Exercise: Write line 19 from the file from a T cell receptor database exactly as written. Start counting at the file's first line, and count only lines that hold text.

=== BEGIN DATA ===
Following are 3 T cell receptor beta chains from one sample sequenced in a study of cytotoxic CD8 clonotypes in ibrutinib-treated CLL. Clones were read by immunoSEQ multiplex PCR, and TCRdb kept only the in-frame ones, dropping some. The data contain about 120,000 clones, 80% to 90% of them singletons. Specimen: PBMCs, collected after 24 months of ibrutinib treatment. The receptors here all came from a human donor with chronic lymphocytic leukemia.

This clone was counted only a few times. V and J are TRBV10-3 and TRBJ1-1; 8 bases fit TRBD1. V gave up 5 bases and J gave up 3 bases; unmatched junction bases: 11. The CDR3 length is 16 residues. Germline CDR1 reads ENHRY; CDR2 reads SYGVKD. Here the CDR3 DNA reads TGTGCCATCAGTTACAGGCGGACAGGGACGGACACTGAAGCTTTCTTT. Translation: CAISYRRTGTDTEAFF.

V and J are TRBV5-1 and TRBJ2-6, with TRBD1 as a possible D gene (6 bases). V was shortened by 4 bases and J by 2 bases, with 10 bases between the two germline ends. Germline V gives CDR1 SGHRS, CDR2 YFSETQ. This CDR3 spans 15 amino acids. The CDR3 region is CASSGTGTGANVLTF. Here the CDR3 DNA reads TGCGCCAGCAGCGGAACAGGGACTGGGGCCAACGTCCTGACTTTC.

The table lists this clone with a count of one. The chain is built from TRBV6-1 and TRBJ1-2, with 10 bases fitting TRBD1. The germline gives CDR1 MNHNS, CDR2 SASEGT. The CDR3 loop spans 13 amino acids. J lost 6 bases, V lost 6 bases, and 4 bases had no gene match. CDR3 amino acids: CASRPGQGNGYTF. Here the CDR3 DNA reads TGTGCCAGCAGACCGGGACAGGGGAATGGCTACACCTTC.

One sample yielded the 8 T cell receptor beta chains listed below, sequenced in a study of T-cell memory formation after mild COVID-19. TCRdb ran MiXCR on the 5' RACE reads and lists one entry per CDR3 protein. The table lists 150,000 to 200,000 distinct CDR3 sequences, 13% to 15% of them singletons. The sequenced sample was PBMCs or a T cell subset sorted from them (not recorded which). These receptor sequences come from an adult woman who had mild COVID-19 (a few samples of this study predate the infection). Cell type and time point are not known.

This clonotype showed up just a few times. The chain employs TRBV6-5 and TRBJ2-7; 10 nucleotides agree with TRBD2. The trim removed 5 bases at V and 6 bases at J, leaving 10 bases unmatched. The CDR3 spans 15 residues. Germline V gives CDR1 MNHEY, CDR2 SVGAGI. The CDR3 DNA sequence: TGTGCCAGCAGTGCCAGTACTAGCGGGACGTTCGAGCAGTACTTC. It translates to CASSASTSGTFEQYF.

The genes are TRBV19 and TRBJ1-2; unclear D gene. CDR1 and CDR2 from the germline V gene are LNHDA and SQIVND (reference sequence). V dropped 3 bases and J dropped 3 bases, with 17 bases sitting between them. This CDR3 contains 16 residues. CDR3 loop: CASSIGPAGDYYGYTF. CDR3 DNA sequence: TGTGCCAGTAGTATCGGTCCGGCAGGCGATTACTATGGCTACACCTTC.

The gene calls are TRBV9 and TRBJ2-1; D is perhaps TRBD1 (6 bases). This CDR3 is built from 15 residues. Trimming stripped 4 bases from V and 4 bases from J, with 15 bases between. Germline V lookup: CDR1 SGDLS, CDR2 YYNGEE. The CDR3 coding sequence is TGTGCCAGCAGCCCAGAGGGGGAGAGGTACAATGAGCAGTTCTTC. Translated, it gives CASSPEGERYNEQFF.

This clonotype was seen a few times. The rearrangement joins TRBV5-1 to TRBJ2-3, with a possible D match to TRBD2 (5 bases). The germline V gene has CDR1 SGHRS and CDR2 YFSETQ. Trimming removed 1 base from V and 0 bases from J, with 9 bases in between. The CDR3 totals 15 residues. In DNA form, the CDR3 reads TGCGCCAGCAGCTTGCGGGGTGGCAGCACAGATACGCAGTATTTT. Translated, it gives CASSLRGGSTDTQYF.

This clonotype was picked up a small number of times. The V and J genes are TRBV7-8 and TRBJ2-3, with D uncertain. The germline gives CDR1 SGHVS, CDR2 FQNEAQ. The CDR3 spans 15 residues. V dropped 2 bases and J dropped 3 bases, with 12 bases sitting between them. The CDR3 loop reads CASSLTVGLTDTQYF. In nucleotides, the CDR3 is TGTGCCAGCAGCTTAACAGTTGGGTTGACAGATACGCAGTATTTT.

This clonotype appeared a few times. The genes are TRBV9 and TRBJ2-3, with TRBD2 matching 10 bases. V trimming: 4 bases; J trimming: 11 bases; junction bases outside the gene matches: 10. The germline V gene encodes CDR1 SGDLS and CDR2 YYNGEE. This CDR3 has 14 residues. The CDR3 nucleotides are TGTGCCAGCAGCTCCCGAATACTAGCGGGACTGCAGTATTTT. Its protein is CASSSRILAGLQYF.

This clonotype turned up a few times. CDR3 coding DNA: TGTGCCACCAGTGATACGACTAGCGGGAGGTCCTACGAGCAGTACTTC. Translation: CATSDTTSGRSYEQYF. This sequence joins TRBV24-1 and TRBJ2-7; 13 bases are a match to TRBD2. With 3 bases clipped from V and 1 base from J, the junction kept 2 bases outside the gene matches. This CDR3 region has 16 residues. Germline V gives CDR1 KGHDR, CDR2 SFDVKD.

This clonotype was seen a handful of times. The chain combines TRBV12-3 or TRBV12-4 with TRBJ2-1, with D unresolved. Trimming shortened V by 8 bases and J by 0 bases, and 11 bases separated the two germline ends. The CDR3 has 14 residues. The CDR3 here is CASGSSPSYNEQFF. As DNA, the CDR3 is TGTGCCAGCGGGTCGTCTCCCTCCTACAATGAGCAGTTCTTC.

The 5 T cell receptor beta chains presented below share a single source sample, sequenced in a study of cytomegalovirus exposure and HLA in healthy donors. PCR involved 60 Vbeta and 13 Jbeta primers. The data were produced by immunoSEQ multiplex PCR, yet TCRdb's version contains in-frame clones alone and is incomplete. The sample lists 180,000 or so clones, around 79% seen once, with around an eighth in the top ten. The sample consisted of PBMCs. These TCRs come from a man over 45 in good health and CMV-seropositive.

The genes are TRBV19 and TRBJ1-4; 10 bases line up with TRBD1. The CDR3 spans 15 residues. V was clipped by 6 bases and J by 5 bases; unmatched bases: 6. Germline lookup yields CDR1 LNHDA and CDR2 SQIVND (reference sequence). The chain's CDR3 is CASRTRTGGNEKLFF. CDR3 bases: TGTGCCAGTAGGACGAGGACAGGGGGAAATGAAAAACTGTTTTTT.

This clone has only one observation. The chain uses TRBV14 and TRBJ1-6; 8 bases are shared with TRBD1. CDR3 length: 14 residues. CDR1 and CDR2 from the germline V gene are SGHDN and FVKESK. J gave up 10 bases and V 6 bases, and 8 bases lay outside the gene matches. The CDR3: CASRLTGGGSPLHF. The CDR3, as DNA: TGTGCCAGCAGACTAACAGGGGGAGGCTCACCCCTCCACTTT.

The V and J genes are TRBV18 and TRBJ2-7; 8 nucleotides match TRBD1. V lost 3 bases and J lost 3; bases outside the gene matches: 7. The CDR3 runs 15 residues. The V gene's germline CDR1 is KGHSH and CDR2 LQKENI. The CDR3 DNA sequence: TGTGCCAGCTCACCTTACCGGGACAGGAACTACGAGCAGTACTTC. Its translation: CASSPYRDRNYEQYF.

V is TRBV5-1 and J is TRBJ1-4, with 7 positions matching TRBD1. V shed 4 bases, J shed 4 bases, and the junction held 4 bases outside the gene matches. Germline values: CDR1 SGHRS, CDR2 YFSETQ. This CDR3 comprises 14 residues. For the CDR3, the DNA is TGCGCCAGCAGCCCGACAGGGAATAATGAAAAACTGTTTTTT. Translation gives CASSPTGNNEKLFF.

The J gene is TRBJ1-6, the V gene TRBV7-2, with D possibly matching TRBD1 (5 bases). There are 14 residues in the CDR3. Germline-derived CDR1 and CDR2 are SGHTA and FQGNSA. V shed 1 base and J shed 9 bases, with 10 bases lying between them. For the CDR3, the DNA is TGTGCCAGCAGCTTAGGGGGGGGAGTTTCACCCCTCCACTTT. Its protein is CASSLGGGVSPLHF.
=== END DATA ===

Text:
The J gene is TRBJ1-6, the V gene TRBV7-2, with D possibly matching TRBD1 (5 bases). There are 14 residues in the CDR3. Germline-derived CDR1 and CDR2 are SGHTA and FQGNSA. V shed 1 base and J shed 9 bases, with 10 bases lying between them. For the CDR3, the DNA is TGTGCCAGCAGCTTAGGGGGGGGAGTTTCACCCCTCCACTTT. Its protein is CASSLGGGVSPLHF.